Energy Systems and ATP: Phosphagen, Glycolytic and Oxidative In our earlier post on the Energy Systems series, we discussed Metabolic Energy Basics — availability and storage. Here we focus on the three energy systems — when and how they are utilized towards ATP production. ATP is a molecule that is used as energy within cells.
Catalytic Mechanism The enzyme does not require metal ions for its activity; one of the amino acids in the active site acts as a general base being able to abstract a hydride ion from the hydroxyl group bound to C1 of glucose 6-phosphate.
This causes glucose 6-phosphate, a cyclic hemiacetal with carbon 1 in the aldehyde oxidation state, to be oxidized to a cyclic ester, namely, a lactone.
Because such histidine is conserved in many of the glucose 6-phosphate dehydrogenases sequenced, it is likely that this catalytic mechanism can be generalized to all glucose 6-phosphate dehydrogenases.
In humans, the enzyme exists in two forms: In fact, the binding of the oxidized coenzyme to a specific site close to the dimer interface, but distant from the active site, is required to maintain its dimeric conformation. Under these conditions the oxidative phase is virtually inactive.
Therefore it is possible to state that the fate of glucose 6-phosphate, an intermediate common to both glycolysis and the phosphogluconate pathway, also depends on the current needs for NADPH.
A second mechanism for the regulation of glucose 6-phosphate dehydrogenase activity calls into question the accumulation of acyl-CoAs, intermediates in fatty acid synthesis.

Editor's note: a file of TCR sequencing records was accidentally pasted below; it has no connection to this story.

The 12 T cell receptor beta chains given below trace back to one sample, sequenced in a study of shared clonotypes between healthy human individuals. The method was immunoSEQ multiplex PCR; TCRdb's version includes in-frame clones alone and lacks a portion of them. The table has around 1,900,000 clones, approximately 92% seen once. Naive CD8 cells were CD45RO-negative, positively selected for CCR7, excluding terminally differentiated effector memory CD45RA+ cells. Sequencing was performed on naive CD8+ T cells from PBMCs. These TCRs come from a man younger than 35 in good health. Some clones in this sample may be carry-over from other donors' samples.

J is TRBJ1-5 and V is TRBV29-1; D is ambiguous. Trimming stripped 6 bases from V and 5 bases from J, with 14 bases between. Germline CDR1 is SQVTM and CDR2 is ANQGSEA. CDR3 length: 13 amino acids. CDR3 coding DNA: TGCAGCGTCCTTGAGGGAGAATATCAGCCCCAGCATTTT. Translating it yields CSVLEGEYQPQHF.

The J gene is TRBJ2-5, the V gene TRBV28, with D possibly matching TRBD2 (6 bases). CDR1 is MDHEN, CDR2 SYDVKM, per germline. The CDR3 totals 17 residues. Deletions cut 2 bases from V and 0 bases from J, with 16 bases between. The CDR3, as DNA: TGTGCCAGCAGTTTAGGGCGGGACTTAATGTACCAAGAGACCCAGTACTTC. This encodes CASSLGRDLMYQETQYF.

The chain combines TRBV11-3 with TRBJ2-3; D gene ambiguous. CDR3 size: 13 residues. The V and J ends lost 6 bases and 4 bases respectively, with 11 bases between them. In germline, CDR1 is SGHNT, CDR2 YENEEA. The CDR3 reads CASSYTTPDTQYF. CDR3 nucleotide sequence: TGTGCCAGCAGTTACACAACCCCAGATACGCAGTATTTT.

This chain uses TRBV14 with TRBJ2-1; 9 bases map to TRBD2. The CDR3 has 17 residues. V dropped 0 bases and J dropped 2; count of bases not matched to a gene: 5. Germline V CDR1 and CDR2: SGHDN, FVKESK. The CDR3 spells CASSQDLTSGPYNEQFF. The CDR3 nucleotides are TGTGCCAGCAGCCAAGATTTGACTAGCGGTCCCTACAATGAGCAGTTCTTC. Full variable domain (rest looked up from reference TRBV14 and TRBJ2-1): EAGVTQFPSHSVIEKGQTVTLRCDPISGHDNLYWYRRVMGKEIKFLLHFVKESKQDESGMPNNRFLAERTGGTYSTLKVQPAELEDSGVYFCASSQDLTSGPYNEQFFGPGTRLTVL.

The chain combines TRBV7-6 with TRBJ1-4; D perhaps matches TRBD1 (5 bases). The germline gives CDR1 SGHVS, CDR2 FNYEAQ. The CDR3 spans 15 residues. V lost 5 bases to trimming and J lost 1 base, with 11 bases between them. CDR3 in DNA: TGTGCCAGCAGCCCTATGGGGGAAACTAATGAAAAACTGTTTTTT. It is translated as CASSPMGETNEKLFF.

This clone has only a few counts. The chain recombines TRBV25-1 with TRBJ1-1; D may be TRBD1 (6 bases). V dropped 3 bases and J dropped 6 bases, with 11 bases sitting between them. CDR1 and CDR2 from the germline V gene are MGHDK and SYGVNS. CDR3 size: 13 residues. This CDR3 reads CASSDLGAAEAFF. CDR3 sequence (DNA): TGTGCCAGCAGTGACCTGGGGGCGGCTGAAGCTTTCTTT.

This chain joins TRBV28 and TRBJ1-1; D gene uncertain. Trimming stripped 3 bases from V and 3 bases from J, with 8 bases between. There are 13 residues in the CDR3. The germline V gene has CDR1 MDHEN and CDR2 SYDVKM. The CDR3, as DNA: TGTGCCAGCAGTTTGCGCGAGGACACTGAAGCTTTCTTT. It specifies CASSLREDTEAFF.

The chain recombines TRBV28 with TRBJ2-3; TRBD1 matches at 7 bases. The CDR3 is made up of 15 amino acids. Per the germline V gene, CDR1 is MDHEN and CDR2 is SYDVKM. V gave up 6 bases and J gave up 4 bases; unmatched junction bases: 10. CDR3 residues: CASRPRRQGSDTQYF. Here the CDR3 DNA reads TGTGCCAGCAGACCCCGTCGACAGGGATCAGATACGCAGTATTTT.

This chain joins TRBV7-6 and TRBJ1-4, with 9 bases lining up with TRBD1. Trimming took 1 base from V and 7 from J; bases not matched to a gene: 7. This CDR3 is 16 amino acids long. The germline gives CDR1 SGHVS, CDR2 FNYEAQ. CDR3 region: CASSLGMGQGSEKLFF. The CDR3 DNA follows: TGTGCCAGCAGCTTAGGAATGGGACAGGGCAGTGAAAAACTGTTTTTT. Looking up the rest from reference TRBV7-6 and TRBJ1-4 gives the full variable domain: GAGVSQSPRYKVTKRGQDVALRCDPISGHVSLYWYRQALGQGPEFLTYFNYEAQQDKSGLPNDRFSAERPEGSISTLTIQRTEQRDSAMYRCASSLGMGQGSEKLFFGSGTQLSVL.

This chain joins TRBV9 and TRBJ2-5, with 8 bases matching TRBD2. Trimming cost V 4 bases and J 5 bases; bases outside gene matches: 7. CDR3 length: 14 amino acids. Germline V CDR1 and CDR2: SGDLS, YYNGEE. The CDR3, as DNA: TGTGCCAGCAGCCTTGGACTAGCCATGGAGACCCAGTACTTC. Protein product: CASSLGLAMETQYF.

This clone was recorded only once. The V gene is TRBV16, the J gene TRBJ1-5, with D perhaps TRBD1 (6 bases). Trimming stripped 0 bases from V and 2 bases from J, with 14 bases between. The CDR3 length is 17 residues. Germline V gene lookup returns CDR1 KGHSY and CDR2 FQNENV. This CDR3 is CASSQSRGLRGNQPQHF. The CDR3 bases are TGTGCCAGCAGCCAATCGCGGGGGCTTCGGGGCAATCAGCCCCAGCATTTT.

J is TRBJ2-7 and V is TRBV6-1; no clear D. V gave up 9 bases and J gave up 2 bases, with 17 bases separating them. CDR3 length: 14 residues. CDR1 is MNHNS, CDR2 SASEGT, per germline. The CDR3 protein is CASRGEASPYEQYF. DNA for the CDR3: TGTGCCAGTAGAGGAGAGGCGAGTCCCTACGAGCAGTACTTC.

These molecules, by binding to the dimeric form of the enzyme, lead to dissociation into the constitutive monomers, and then to the loss of the catalytic activity. Insulin up-regulates the expression of the genes for glucose 6-phosphate dehydrogenase and 6-phosphogluconate dehydrogenase. Therefore, in the well-fed state, the hormone increases carbon flow through the pentose phosphate pathway and then the production of NADPH.
Insulin also promotes the synthesis of fatty acids. However, in the cell this ring-opening reaction, an hydrolysis, is accelerated by the catalytic action of 6-phosphogluconolactonase EC 3.
The reaction is catalyzed by 6-phosphogluconate dehydrogenase EC 1. It consists of an acid-base catalysis proceeding through a three step mechanism in which two strictly conserved residues, a lysine Lysand a glutamate Gluare involved; in humans, Lys and the Glu This leads to the formation of the 3-keto intermediate and a molecule of NADPH that leaves the active site.
In the second step, the decarboxylation step, 3-ketophosphogluconate, that is very susceptible to decarboxylation, is converted to the cis-1,2-enediol of ribulose 5-phosphate, a high energy intermediate.
The result is the formation of ribulose 5-phosphate. An enediol is an organic compound containing two carbon atoms linked by a double bond and an hydroxyl group -OH bound to both carbon atoms.
The enediol can have cis or trans configuration. Therefore, the oxidative phase of the pentose phosphate pathway ends with the production of ribulose 5-phosphate, namely, the substrate for the reactions of the non-oxidative phase.